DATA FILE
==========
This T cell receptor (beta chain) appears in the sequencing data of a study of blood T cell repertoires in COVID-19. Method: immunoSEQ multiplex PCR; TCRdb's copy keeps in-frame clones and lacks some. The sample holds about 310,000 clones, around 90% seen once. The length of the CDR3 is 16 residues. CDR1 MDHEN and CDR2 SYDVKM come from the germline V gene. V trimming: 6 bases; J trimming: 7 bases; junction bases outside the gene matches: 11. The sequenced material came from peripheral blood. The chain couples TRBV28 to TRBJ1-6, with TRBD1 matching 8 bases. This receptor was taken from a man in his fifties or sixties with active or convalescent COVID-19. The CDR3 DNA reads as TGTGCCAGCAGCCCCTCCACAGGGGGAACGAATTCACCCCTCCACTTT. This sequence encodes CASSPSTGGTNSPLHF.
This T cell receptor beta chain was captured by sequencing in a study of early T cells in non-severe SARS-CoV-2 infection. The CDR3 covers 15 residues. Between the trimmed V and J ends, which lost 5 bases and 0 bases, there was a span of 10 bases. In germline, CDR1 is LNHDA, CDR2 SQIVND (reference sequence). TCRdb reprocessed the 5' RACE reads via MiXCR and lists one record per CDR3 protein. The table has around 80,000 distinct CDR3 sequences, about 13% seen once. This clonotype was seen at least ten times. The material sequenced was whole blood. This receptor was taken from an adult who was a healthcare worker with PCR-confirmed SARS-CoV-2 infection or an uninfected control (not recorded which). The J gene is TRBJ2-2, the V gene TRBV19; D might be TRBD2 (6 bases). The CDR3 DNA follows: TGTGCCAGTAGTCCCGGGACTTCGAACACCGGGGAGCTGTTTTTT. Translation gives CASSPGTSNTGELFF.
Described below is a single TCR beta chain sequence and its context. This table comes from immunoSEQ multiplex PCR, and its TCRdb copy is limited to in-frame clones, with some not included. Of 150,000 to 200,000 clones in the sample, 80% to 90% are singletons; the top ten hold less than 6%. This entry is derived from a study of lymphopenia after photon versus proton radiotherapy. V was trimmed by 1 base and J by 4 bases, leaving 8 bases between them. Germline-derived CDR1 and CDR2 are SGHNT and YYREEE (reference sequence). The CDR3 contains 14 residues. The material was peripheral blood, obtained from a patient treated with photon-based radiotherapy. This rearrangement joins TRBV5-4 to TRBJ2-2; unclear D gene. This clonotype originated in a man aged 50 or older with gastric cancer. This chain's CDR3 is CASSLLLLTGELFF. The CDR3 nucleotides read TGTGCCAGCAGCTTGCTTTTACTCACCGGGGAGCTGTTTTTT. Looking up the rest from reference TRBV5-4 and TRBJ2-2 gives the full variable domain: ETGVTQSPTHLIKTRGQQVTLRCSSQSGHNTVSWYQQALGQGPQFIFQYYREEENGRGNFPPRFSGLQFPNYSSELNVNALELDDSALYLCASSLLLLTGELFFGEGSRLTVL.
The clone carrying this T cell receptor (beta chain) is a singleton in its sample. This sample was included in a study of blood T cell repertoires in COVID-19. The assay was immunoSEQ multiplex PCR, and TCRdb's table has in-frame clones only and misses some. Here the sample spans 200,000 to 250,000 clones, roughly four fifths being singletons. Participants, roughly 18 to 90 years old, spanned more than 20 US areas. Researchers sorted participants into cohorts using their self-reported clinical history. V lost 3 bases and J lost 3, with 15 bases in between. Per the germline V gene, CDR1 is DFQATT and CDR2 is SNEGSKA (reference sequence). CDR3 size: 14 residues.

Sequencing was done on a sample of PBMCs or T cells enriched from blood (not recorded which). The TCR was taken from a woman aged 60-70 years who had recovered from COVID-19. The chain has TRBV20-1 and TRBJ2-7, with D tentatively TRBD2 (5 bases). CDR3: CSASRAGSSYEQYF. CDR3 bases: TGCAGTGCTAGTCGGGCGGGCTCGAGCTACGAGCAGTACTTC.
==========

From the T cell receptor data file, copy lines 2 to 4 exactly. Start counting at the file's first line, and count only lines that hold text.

This T cell receptor beta chain was captured by sequencing in a study of early T cells in non-severe SARS-CoV-2 infection. The CDR3 covers 15 residues. Between the trimmed V and J ends, which lost 5 bases and 0 bases, there was a span of 10 bases. In germline, CDR1 is LNHDA, CDR2 SQIVND (reference sequence). TCRdb reprocessed the 5' RACE reads via MiXCR and lists one record per CDR3 protein. The table has around 80,000 distinct CDR3 sequences, about 13% seen once. This clonotype was seen at least ten times. The material sequenced was whole blood. This receptor was taken from an adult who was a healthcare worker with PCR-confirmed SARS-CoV-2 infection or an uninfected control (not recorded which). The J gene is TRBJ2-2, the V gene TRBV19; D might be TRBD2 (6 bases). The CDR3 DNA follows: TGTGCCAGTAGTCCCGGGACTTCGAACACCGGGGAGCTGTTTTTT. Translation gives CASSPGTSNTGELFF.
Described below is a single TCR beta chain sequence and its context. This table comes from immunoSEQ multiplex PCR, and its TCRdb copy is limited to in-frame clones, with some not included. Of 150,000 to 200,000 clones in the sample, 80% to 90% are singletons; the top ten hold less than 6%. This entry is derived from a study of lymphopenia after photon versus proton radiotherapy. V was trimmed by 1 base and J by 4 bases, leaving 8 bases between them. Germline-derived CDR1 and CDR2 are SGHNT and YYREEE (reference sequence). The CDR3 contains 14 residues. The material was peripheral blood, obtained from a patient treated with photon-based radiotherapy. This rearrangement joins TRBV5-4 to TRBJ2-2; unclear D gene. This clonotype originated in a man aged 50 or older with gastric cancer. This chain's CDR3 is CASSLLLLTGELFF. The CDR3 nucleotides read TGTGCCAGCAGCTTGCTTTTACTCACCGGGGAGCTGTTTTTT. Looking up the rest from reference TRBV5-4 and TRBJ2-2 gives the full variable domain: ETGVTQSPTHLIKTRGQQVTLRCSSQSGHNTVSWYQQALGQGPQFIFQYYREEENGRGNFPPRFSGLQFPNYSSELNVNALELDDSALYLCASSLLLLTGELFFGEGSRLTVL.
The clone carrying this T cell receptor (beta chain) is a singleton in its sample. This sample was included in a study of blood T cell repertoires in COVID-19. The assay was immunoSEQ multiplex PCR, and TCRdb's table has in-frame clones only and misses some. Here the sample spans 200,000 to 250,000 clones, roughly four fifths being singletons. Participants, roughly 18 to 90 years old, spanned more than 20 US areas. Researchers sorted participants into cohorts using their self-reported clinical history. V lost 3 bases and J lost 3, with 15 bases in between. Per the germline V gene, CDR1 is DFQATT and CDR2 is SNEGSKA (reference sequence). CDR3 size: 14 residues.